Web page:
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This is not likely an issue that a bit alone will fix. I am guessing the horse just does not understand to follow the directing rein and move off of leg pressure.

If she has good forward movement under saddle I would ride her toward the fence at a slight angle. Just as you near the fence with good forward movement lift your inside rein, and cue with your outside leg allowing her to turn off the fence. If you are consistent with this exercise she will learn that these cue are for turning. You will need to repeat this in each directions for RH & LH turns. As she start to pick this up you can try to move her front shoulders from a standstill but lifting the inside rein and cueing her to move her from feet with you outside leg cue. When this gets going work on the hind quarters. This will help you refine her and gain the control of her feet, and eventually you can put her anywhere you want with or without a bit.

Best of luck,
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post #7 of 9 Old 12-19-2018, 10:23 AM
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I, and many others, have ridden horses in a rope-halters successfully. My horse is being ridden in a rope halter all the time, and we go perfectly fine in that. However, I am trying train her so that she can go well bittted, as well as bitless, in case I ever need to sell her. She knows how to give to pressure in a rope-halter, but when I change to a bit, she may give or she may not give, as it is different pressure and different cues.

If a horse doesn't know how to give and turn, then a horse doesn't know how to give and turn. Period. A bit won't magically make the horse know how to give to pressure, so don't think of it that way and try to use it as a "cheat." Unless she was already trained in a bit and goes well in a bit, you are going to have to re-train her either way - whether you use a rope-halter or a bit.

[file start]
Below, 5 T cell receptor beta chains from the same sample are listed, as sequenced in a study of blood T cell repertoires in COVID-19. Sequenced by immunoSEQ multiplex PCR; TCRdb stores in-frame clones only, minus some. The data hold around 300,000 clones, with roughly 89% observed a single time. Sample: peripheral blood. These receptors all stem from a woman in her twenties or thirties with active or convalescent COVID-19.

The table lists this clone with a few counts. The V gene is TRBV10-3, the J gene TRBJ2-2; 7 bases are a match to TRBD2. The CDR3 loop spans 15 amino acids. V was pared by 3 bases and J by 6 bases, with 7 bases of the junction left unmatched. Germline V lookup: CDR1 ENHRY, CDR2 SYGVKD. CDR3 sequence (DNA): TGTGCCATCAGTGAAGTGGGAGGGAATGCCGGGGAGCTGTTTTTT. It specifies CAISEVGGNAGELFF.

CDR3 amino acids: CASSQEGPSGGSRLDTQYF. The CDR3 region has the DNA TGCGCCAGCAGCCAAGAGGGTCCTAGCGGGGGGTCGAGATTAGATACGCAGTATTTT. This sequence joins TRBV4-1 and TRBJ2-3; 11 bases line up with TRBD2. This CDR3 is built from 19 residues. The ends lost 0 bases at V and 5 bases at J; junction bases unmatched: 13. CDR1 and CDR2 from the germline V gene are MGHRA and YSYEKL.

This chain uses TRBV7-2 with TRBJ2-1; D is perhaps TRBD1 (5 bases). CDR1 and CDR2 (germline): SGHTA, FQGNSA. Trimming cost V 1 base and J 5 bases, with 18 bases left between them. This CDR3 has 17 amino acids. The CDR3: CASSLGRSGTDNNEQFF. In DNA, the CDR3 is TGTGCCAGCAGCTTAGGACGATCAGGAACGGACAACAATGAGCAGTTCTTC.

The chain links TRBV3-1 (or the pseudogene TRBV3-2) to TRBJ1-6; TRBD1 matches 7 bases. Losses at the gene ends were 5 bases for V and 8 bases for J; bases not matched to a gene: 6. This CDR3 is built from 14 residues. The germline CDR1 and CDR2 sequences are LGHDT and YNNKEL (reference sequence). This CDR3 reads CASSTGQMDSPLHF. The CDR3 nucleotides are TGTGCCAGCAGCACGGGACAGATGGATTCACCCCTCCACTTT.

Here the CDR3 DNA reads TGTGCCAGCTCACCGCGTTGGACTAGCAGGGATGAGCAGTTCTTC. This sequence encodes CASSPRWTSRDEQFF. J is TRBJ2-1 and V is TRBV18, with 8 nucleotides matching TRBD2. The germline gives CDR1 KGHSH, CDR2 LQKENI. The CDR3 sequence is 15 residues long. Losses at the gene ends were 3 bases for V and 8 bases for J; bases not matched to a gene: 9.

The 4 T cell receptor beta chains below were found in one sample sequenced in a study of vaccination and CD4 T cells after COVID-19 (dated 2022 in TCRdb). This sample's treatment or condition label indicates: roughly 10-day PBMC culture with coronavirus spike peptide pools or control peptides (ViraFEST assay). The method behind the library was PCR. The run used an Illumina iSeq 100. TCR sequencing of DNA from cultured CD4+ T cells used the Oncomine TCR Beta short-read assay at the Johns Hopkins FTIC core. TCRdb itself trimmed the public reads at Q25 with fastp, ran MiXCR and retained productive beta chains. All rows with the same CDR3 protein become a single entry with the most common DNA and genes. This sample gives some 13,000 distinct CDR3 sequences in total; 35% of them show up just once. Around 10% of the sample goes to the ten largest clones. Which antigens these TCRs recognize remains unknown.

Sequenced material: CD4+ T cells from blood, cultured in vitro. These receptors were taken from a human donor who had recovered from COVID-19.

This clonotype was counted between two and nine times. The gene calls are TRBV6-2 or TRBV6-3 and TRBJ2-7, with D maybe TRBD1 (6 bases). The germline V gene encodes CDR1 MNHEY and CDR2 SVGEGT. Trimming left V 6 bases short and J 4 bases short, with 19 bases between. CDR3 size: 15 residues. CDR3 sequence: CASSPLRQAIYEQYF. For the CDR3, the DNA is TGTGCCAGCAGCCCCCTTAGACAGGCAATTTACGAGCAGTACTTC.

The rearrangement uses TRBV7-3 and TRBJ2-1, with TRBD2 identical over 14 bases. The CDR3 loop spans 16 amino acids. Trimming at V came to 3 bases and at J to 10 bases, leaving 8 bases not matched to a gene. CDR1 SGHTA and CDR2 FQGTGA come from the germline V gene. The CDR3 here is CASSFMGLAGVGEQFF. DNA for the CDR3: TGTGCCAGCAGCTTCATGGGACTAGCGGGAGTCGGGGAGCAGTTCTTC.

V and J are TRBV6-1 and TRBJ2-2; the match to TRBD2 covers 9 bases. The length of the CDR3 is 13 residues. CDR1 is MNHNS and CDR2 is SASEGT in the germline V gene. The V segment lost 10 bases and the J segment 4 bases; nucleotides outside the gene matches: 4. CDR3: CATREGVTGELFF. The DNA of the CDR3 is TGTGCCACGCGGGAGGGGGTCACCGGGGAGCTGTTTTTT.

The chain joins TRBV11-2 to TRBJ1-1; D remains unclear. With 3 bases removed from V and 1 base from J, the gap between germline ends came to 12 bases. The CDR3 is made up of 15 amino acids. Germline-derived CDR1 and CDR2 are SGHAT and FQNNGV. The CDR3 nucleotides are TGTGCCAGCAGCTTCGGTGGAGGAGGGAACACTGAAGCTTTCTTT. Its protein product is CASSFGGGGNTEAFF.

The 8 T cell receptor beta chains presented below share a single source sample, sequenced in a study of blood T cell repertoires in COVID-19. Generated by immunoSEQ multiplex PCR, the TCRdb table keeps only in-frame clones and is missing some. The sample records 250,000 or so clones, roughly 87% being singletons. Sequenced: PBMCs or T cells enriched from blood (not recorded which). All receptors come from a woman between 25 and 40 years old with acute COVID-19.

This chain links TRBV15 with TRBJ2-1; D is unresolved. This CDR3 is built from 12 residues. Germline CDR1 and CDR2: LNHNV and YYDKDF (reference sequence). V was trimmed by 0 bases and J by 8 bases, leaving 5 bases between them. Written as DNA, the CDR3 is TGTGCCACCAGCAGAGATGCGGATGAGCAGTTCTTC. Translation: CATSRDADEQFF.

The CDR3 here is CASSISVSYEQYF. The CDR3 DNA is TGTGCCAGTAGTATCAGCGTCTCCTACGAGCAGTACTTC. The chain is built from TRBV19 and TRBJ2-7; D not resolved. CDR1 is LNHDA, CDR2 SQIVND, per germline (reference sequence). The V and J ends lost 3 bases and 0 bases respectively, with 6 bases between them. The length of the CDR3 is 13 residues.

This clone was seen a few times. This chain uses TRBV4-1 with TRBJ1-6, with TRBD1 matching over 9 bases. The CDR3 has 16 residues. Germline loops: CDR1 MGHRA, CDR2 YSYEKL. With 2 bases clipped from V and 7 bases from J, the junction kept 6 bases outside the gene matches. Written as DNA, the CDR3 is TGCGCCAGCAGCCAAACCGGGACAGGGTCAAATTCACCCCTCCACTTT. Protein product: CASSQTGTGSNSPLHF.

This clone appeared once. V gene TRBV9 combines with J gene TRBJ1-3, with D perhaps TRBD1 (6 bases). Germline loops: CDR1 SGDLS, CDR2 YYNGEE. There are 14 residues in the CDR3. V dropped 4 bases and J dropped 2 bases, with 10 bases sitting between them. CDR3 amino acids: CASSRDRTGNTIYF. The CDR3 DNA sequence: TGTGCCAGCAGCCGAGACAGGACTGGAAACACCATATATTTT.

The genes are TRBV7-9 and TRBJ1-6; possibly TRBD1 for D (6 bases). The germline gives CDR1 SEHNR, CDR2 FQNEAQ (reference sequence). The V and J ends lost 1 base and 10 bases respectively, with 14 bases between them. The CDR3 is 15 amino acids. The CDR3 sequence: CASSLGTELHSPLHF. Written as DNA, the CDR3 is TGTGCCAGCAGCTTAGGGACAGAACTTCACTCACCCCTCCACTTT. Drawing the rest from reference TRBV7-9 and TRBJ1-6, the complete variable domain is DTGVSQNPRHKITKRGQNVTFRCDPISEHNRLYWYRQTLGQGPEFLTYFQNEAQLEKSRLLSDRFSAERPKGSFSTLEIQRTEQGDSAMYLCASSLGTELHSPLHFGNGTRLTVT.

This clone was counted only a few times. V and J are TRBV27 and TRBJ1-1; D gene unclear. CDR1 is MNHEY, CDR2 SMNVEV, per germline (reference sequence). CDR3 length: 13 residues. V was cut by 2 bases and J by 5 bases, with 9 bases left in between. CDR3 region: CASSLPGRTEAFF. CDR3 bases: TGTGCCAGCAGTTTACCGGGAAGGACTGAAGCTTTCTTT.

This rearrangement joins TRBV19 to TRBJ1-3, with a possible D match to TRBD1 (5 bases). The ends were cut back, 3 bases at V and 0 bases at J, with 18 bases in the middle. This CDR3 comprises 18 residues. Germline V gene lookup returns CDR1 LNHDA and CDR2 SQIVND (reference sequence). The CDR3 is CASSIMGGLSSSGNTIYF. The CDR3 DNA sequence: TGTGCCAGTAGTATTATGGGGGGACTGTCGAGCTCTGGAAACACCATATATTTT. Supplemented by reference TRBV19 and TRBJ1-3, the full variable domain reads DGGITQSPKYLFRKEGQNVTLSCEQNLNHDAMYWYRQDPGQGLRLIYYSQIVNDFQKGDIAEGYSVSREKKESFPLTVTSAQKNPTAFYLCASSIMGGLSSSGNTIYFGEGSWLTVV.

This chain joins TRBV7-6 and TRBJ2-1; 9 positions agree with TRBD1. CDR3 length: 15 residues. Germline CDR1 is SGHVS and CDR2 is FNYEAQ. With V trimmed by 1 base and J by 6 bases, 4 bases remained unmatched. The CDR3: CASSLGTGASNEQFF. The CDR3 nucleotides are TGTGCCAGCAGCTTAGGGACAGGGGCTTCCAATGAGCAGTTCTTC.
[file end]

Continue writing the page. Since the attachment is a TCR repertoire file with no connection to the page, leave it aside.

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post #8 of 9 Old 12-19-2018, 07:23 PM
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Is the problem becoming more noticeable becasue you are now working at greater speeds, like canter? or, what? I mean, how is it now working LESS well than it did before? in what manner?

Is it that the pony bends her head to the direction you ask, but then just goes straight forward, bulging out through the outside shoulder? Or, is she falling in on turns? or is she refusing to even bend her head in the direction you are asking?

Please elaborate.
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post #9 of 9 Old 12-21-2018, 09:12 AM
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If you're riding English then a D ring snaffle would probably be a good choice 🙂 if she isn't used to bits then you'll have to definitely work with her until she responds softly to it so it might take a little while. Hope that helps 🙂 oh and if you want to read up on bits too, Horse&Rider has some good articles!
Rocky13 is offline